Brigitte showing irish student Alan how a mass spec looks and works
Christina at the HPLC for measuring concentrations of both total and reduced glutathione
Nico playing illegally with our new mass spec
Eva at the GC-MS used for analysing our stable isotope labelled metabolites
Towe measuring the oxygen comsumption in isolated muscle cells or mitochondria.
In connection to the research group we have a analytical laboratory that is located in the Clinical Research Centre (KFC) of Karolinska University Hospital in Huddinge. In the lab we analyse samples from our mainly clinical metabolic studies. Incorporated into the laboratory is Karolinska Stable Isotope Core.
The lab is located in the lab-hotel part of KFC (Klinisk Forsknings Centrum or Clinical Research Centre) in the Novum building adjunct to the Karolinska University Hospital in Huddinge. There we have one office, one preparation lab and one equipment room. The equipment room contains 2 HPLC systems and 2 GC-MS systems. In addition we have an LC-MSMS system in a shared equipment room.
Within the lab we perform biochemical analyses to measure amino acid concentrations, glutathione concentrations (both reduced and oxidised), metabolite concentrations (e.g. glucose, lactate, ATP, creatine phosphate etc.), mitochondrial respiration, mitochondrial enzyme activities (citrate synthase and complex I and IV), protease activities (26S proteasome, cathepsin, calpain etc.) and protein content. We also analyse gene expression but do this in collaboration with others. Occasionally we run Western blot analyses. BUT our speciality is the analyses of stable isotope tracer in biological material using mass spectrometry. Stable isotope tracers are used to quantify metabolic pathways in vivo in patients. After that these tracers are given to patinets or volunteers plasma or tissue samples are taken and these are analysed for stable isotope contents in our lab using GC-MS. We use stable isotope tracers to measure glucose turnover rates, whole body protein turnover, synthesis rates of immune cells, muscle tissue, albumin and mitochondria and turnover rates of specific amino acids (glutamine, leucine, phenylalanine). More information on the use of these tracer can be found on our tracer site.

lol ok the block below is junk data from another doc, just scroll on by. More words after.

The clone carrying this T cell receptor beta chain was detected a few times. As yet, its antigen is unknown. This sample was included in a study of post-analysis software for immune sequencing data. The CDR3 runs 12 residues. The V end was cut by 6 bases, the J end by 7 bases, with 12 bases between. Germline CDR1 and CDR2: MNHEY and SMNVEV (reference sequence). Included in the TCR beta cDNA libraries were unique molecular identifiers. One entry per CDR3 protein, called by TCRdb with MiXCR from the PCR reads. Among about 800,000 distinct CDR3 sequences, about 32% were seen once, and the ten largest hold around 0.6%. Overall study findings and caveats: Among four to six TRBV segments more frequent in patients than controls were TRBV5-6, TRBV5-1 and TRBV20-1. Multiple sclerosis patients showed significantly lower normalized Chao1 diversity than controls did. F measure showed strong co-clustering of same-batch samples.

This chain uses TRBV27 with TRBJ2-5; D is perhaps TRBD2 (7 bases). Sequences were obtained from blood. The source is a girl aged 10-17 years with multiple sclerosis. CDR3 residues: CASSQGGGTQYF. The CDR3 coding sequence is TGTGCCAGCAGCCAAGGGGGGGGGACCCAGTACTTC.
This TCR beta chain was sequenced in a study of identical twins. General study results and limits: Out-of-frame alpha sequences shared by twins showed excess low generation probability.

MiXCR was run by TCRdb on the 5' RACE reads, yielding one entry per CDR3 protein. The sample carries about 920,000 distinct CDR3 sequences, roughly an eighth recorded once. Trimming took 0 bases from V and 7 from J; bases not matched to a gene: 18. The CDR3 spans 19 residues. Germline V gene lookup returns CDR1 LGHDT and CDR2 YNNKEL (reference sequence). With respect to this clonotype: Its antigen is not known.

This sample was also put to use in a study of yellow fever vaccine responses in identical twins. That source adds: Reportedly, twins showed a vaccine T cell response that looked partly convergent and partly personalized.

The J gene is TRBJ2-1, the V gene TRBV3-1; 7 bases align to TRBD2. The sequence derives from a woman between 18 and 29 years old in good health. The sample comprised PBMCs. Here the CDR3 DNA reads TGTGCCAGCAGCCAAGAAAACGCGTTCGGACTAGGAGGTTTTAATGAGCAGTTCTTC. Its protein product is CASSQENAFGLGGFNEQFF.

We have started a project to add metabolomics measurements to the lab. We already have a HPLC method for quantifying all amino acid. We have now bought a new toy (an UHPLC-MSMS) that will be used to expand our metabolomics analyses. We have now established analyses for fatty acids and acylcarnitines.
Currently we have several people working in the lab permanently (Brigitte Twelkmeyer, Christina Hebert, Eva Nejman, and Towe Jakobsson), a few that help temporarly or occasionallly (Katrin Glaser, Siva Sivadasan and Maria Klaude) and several students that come and do analyses occasionally. We have risk assessments for all routine methods.
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